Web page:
By then, however, ANC candidate lists circulated before the local government elections revealed the writing was on the wall politically for the Seikaneng-led council.

The incoming council, led by new mayor Esther Molete, assumed office on May 21.

However, the Seikaneng-led council had agreed to pay R2.5-million in damages to Pelatona-Ditiro Tsaka, plus legal costs of R166 000 to prevent being slapped with the
R97.6-million claim.

The settlement, concluded by court order on May 26, also confirmed Pelatona-Ditiro Tsa Ka as the contractor.

But the incoming council acted swiftly, voting to renege on the court settlement and lifting Sampson’s suspension.

On June 3 Khethwayo Construction signalled its intention to interdict the settlement between Pelatona and the municipality, arguing that it was an interested party and should have been included in any settlement.

Khethwayo Construction’s urgent interdict was heard in the North West High Court in Mafikeng last week, but was postponed to August.

He said, she said
As the tender dispute continues, sources sympathetic to Gopetse say that Sampson flouted the conditions of her maternity leave and unilaterally appointed Khethwayo Construction against the recommendation of the municipality’s tender adjudication committee.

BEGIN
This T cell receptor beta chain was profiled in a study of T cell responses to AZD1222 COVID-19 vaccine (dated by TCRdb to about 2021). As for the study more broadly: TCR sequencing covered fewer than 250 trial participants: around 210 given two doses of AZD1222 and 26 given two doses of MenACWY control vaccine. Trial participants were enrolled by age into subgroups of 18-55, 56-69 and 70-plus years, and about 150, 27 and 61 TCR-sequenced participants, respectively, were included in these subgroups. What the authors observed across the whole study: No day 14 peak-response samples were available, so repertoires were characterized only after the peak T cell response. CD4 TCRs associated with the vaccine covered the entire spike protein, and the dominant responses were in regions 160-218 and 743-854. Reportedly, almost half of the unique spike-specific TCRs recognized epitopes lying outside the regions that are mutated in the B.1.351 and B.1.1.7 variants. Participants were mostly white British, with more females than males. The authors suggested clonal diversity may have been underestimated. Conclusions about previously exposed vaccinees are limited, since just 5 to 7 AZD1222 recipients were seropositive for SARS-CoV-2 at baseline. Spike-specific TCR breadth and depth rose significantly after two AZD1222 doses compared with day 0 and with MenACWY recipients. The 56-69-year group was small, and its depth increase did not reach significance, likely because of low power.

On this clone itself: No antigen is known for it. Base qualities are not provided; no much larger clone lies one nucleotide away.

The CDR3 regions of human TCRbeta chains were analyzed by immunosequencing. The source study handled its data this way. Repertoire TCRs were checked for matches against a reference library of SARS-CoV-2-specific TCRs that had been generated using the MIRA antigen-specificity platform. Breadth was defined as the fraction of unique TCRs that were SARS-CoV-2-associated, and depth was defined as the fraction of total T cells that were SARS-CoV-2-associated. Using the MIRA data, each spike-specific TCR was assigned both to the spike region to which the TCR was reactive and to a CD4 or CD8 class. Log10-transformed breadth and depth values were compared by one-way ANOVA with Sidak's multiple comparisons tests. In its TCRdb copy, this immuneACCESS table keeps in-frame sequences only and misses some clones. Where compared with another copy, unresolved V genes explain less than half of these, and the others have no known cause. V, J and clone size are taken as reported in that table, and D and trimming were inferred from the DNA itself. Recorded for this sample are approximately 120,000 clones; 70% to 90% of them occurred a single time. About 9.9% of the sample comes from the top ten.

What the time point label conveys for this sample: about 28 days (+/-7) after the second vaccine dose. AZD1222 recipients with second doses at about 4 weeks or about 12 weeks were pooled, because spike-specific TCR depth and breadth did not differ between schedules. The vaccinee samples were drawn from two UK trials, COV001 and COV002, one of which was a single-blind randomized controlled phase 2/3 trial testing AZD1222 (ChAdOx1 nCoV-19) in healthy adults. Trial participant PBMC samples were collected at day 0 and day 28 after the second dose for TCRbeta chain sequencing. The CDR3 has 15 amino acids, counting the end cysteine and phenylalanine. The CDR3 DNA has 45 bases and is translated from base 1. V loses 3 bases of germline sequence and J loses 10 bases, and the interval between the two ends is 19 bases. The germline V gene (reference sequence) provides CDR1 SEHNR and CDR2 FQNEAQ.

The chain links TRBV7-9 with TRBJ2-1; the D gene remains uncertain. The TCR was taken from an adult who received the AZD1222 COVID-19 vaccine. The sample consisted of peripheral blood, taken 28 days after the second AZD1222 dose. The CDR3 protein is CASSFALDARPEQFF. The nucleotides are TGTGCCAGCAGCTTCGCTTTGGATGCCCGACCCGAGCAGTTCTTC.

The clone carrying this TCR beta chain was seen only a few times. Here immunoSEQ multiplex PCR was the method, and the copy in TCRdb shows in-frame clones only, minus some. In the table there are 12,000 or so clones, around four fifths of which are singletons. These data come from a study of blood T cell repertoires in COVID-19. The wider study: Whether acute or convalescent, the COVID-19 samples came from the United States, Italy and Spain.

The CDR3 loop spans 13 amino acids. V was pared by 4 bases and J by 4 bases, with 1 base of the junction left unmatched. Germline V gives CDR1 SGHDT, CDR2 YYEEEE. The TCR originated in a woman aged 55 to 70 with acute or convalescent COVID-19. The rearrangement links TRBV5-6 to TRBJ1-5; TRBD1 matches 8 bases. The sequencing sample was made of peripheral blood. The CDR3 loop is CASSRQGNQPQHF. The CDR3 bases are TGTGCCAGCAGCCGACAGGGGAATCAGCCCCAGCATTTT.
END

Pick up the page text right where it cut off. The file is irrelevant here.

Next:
Bid-evaluation committee documents in the Mail & Guardian‘s possession provide some compelling arguments for Gopetse’s decision in Pelatona-Ditiro Tsa Ka’s favour.

Whereas Pelatona-Ditiro Tsa Ka had completed 32 similar projects worth R53-million, Khethwayo Construction had successfully completed one similar project worth R4.9-million, the document states.

The committee also noted that Khethwayo Construction had failed to complete two contracts it had received from the municipality previously and that, according to national treasury guidelines, it should therefore be disqualified.

However, sources sympathetic to Sampson claim that the basis on which the bid-adjudication committee disqualified Khethwayo Construction was flawed and that the haste with which Gopetse appointed Pelatona-Ditiro Tsa Ka was questionable.

Sampson, Gopetse and the municipality all failed to respond to requests for comment this week.

But Khethwayo Construction’s owner, Clement Khethwayo, told the M&G that he had submitted the lowest bid to the committee and should therefore have been awarded the tender.

He did not deny that his company had failed to deliver on two previous contracts, but said that it was “mischievous” to disqualify it for mistakes made more than five years previously.

Khethwayo referred the M&G to the bid-adjudication committee’s recommendation that “more information be acquired for the funding of the project before approval”. He said that this recommendation had been flouted with Gopetse’s award of the tender a few days later.

But former mayor Seikaneng told the M&G money was indeed available — R93-million of it — and that Pelatona-Ditiro Tsa Ka could therefore go ahead.